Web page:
How fitness is being used to protect the environment

August 30, 2019

Photo credit: Clean the Beach Boot Camp 

 

As politicians bicker over the Amazon forest fires, something else is brewing in beaches across the world. 

 

On Saturday mornings, groups of unpaid volunteers turn up with gloves, bags and other equipment ready to work in the sweltering heat.  

 

They are united by one purpose - ridding the beach of non-biodegradable materials such as glass and plastic bottles, wrappers and other rubbish left behind by other beach-goers. 

 

Since 2012, the Clean the Beach Boot Camp (CBBC) has mobilised over tens of thousands of people to carry out such an undertaking, organising over 2000 beach clean-ups so far and removing approximately 500,000 kilograms (around 1 million tonnes) of rubbish. 

 

 

Founded by Phuket resident Krix Luther, the campaign has spread across Asia in places such as Indonesia, Hong Kong, India, Malaysia, Philippines and Vietnam, even finding a following in Angola and Kuwait. 

 

Aside from helping the environment, participants enjoy free, optional workout sessions which involve a dynamic warm-up, followed by bodyweight exercises, high-intensity interval training, team-building activities, yoga or Zumba. 

 

Coming from a city with a voracious appetite for plastic, Hong Kong local Jacky Chung was immediately drawn to the idea. 

 

Photo credit: Clean the Beach Boot Camp 

 

"I attended one of the CBBC's on Shek-O Beach and loved the concept of giving away a free workout to people if they help clean the beach they worked out on. I am an avid fitness enthusiast, but I hate Hong Kong’s Single-Use Plastic Culture," said Chung, who now heads up the Hong Kong branch of the campaign. 

 

"So this organisation hit close to my heart and gave me the tools I needed to express it. It was a no brainer for me to continue the CBBC here in Hong Kong."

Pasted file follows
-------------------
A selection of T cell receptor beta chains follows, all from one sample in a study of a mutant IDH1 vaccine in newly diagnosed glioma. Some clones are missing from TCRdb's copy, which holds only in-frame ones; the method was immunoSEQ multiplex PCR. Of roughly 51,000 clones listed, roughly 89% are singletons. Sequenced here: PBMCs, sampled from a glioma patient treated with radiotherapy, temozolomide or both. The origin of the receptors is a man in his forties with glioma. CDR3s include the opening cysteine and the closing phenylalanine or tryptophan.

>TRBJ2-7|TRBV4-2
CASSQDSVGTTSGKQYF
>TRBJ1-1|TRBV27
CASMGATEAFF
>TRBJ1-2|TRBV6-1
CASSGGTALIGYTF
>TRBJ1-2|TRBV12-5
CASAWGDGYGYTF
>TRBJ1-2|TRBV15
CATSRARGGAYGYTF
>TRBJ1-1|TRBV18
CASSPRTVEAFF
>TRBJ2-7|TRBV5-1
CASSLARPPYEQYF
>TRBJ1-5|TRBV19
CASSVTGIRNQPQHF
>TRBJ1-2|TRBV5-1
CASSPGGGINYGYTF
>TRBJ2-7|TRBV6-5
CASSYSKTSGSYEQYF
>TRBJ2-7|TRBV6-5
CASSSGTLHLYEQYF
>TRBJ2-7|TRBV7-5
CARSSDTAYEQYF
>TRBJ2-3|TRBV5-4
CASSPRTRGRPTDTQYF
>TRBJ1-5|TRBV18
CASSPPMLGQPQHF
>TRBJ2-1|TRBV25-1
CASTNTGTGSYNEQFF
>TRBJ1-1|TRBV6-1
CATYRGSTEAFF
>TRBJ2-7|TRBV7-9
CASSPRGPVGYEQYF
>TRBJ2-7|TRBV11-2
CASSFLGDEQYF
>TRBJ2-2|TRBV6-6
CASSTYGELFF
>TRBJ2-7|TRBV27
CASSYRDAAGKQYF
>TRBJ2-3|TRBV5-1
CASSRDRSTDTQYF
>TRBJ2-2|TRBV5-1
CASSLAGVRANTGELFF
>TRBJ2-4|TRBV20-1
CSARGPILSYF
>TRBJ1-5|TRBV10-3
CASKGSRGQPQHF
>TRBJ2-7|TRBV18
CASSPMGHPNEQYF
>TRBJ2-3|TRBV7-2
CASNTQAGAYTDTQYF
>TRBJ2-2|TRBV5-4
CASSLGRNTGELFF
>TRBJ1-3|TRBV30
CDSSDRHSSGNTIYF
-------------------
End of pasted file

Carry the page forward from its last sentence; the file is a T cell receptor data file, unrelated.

While the environment is a core concern; another issue the campaign seeks to address is the obesity epidemic.  

 

 

Specific to Hong Kong, a government survey revealed that half of the population aged 15 or over are overweight or obese, with excessive sodium (think dim sum) and alcohol consumption among the culprits.  

 

To help make fitness more accessible, there are plans to curate the CBBC's workout routines on their fitness blog, which already features general tips and motivational articles. 

 

According to Chung, the organisation is now looking to take a more proactive stance by taking on the root causes of plastic pollution. 

 

Photo credit: Clean the Beach Boot Camp

 

"We find the CBBC started off as a very reactive campaign, 'there is trash let's go clean it' type of thing."

 

"But now we are very much into prevention, via education, even promoting eco-friend products or simply bring awareness to the situation through our eco news page and videos we post on our social media like Facebook or Instagram." Chung added. 

 

Indeed, not all of us can commit millions of dollars towards saving the Amazon, remove climate change deniers with right-wing sympathies from positions of power, or to go straight to the source and either curb or reform the rampant capitalist mode of thinking that has wrought destruction on ecosystems, poisoning seas and causing detriment to our health.   

 

Photo credit: Eco Images  

 

What we can do is instead educate ourselves, ensure that animals are spared the ill-effects of our folly and orientate our lifestyles toward a more sustainable future. 

 

Nonetheless, there is no question that the battle for the environment is one not only of attrition, but will also be fought on many fronts for generations to come who will be born into a world shaped by the consequences of our actions. 

 

 

Tags:

Share on Facebook
Share on Twitter
Please reload

Featured Posts